Despite laws intended to eliminate driving while under the influence of alcohol or other impairing substances, it still happens. And children are often passengers in cars involved in alcohol-associated traffic crashes.
This week, Pediatrics is early releasing a Research Brief entitled, “Child Passenger Deaths in Traffic Crashes Involving Alcohol Impaired Drivers: 2011–2020,” by Kyran Quinlan, MD, Eduardo Romano, PhD, and Tara Kelley-Baker, PhD, from Rush University, Pacific Institute for Research and Evaluation, and the National Highway Traffic Safety Administration, which analyzes 10 years of traffic fatality data to provide more details about pediatric deaths that occur in the setting of an alcohol-impaired driver (10.1542/peds.2023-064159).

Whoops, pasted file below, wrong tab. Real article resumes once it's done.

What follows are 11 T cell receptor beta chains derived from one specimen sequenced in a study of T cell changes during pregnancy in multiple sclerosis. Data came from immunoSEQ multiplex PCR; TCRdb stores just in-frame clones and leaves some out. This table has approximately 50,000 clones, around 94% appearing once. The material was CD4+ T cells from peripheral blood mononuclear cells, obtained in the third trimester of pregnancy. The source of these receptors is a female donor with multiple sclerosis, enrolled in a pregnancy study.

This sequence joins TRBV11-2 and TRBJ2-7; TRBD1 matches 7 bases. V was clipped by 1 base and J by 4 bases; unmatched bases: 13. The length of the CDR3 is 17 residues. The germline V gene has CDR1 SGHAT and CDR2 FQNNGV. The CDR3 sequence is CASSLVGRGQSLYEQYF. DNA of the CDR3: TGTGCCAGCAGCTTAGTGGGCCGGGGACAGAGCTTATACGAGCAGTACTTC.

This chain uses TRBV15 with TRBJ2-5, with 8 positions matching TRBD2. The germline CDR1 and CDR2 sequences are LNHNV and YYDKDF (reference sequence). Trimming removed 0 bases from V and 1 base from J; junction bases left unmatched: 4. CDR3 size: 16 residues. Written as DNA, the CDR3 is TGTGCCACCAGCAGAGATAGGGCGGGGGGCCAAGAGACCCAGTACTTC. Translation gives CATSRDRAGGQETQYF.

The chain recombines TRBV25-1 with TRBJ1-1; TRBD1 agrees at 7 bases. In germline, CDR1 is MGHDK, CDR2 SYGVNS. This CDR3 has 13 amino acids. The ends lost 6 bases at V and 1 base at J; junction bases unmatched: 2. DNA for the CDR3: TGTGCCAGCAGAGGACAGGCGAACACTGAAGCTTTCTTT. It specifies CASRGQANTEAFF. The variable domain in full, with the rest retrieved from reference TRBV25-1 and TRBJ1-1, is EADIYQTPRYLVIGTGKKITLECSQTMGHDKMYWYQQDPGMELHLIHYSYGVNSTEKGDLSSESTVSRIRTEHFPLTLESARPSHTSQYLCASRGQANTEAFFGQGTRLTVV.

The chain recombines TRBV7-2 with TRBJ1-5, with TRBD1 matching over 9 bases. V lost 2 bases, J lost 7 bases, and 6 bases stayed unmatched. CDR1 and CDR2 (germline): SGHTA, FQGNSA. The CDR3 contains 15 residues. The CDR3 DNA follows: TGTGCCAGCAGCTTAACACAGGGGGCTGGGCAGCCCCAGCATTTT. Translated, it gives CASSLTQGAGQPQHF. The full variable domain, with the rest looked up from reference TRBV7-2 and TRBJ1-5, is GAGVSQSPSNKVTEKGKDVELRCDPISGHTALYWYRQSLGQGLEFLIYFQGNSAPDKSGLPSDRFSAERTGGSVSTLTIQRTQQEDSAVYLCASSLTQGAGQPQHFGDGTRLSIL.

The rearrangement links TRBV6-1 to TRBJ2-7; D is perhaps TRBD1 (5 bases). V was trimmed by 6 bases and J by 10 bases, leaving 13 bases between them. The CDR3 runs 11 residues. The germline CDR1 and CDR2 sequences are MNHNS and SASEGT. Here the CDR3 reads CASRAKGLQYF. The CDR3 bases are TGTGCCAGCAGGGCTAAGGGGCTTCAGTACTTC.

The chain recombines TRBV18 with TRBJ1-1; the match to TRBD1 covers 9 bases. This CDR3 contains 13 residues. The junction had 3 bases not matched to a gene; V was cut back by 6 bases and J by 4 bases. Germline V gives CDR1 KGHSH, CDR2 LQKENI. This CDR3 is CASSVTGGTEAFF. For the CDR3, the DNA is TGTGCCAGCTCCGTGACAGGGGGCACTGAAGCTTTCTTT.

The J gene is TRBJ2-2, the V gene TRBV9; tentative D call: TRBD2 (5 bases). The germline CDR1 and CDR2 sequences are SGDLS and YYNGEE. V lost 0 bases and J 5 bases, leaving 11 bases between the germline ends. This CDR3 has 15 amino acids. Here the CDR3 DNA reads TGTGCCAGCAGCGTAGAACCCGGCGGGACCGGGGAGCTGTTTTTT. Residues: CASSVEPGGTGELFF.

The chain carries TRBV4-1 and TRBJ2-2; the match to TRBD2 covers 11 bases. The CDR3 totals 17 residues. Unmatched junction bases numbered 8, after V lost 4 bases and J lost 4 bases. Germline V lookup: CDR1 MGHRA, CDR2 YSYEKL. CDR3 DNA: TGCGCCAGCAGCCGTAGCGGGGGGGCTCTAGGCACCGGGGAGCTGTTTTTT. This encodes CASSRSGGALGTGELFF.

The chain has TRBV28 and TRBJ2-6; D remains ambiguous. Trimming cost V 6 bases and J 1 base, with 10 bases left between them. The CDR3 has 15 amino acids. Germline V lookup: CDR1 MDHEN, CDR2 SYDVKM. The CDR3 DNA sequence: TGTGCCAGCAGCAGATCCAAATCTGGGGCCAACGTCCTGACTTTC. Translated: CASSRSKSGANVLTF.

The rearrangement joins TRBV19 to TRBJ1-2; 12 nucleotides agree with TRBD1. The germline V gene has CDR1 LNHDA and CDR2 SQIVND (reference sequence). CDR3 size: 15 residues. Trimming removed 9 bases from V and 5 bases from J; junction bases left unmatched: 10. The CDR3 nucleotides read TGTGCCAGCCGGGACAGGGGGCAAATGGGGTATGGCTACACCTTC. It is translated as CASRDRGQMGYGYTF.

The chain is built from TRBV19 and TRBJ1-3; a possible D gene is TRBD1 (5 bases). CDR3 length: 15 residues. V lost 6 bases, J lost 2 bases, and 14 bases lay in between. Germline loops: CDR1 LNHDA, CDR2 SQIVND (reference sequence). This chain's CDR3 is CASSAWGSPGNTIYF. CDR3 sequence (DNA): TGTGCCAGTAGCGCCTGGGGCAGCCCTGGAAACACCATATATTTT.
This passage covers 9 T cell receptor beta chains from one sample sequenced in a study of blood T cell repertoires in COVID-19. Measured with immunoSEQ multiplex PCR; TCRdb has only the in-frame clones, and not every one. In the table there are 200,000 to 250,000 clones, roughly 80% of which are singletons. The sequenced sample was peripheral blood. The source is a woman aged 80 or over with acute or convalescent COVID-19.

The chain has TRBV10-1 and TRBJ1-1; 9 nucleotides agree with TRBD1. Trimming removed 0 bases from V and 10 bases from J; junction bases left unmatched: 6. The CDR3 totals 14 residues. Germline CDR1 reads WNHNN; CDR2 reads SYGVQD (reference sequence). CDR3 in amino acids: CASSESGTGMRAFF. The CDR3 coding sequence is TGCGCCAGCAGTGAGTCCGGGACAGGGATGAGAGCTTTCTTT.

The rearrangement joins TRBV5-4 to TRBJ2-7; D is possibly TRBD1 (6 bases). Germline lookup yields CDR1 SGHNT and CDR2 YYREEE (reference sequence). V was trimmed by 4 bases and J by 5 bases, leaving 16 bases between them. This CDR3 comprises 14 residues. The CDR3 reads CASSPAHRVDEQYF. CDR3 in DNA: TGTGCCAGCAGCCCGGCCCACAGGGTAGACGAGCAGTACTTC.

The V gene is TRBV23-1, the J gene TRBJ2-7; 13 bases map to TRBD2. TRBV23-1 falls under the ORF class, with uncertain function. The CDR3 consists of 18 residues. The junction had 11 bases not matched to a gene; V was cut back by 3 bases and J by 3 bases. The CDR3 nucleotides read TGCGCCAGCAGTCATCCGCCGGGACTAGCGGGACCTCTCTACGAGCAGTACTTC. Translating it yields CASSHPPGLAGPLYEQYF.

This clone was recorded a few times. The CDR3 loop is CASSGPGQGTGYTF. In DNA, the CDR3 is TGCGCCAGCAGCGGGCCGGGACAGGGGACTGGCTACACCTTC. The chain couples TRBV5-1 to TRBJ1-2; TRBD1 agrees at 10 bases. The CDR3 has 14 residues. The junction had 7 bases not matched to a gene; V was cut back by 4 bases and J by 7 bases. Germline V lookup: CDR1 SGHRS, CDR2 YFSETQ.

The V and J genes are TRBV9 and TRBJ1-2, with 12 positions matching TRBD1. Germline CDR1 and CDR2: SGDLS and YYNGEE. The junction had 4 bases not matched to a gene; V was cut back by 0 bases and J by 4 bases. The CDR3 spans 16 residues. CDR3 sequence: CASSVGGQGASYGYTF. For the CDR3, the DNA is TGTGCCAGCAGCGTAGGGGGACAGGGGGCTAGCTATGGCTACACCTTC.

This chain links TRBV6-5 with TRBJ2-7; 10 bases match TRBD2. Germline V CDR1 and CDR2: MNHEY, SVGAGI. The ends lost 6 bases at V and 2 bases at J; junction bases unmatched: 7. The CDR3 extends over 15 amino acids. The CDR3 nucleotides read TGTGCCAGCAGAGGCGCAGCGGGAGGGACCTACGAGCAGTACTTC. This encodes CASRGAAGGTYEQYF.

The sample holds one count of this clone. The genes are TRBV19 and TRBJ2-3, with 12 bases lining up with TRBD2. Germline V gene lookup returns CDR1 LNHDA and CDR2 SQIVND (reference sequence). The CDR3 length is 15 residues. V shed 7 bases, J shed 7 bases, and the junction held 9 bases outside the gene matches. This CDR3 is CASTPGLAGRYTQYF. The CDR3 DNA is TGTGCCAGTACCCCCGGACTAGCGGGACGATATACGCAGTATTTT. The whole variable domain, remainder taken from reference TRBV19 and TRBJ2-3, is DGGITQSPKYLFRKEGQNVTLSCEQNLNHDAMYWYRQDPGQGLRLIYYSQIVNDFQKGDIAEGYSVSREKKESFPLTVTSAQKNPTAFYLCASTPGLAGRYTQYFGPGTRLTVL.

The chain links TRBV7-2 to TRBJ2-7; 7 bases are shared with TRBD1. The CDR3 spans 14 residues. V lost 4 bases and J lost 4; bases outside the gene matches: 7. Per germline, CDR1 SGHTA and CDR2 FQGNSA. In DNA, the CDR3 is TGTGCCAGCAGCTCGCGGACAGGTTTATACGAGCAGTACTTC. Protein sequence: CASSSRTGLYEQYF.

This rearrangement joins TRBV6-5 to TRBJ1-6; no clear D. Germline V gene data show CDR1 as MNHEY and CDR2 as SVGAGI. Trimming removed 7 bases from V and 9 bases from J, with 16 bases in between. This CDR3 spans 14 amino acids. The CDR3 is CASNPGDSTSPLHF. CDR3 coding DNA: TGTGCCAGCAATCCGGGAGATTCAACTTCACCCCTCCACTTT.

The authors found that, of the nearly 8000 children who died in motor vehicle crashes:
- 22% died in crashes that involved a driver who was alcohol impaired.
- Two-thirds of these children died while riding in the same car as the alcohol-impaired driver.
- The majority of these children were not restrained by a car safety seat or seat belt. As the driver’s blood alcohol level increased, the likelihood of the child being in an appropriate car restraint decreased.
It is clear that we need to do more to prevent these deaths. The authors offer suggestions for potential interventions that could decrease the number of these deaths. They also provide a warning that we may start seeing similar trends with children who are passengers in cars driven by adults who have used cannabis products.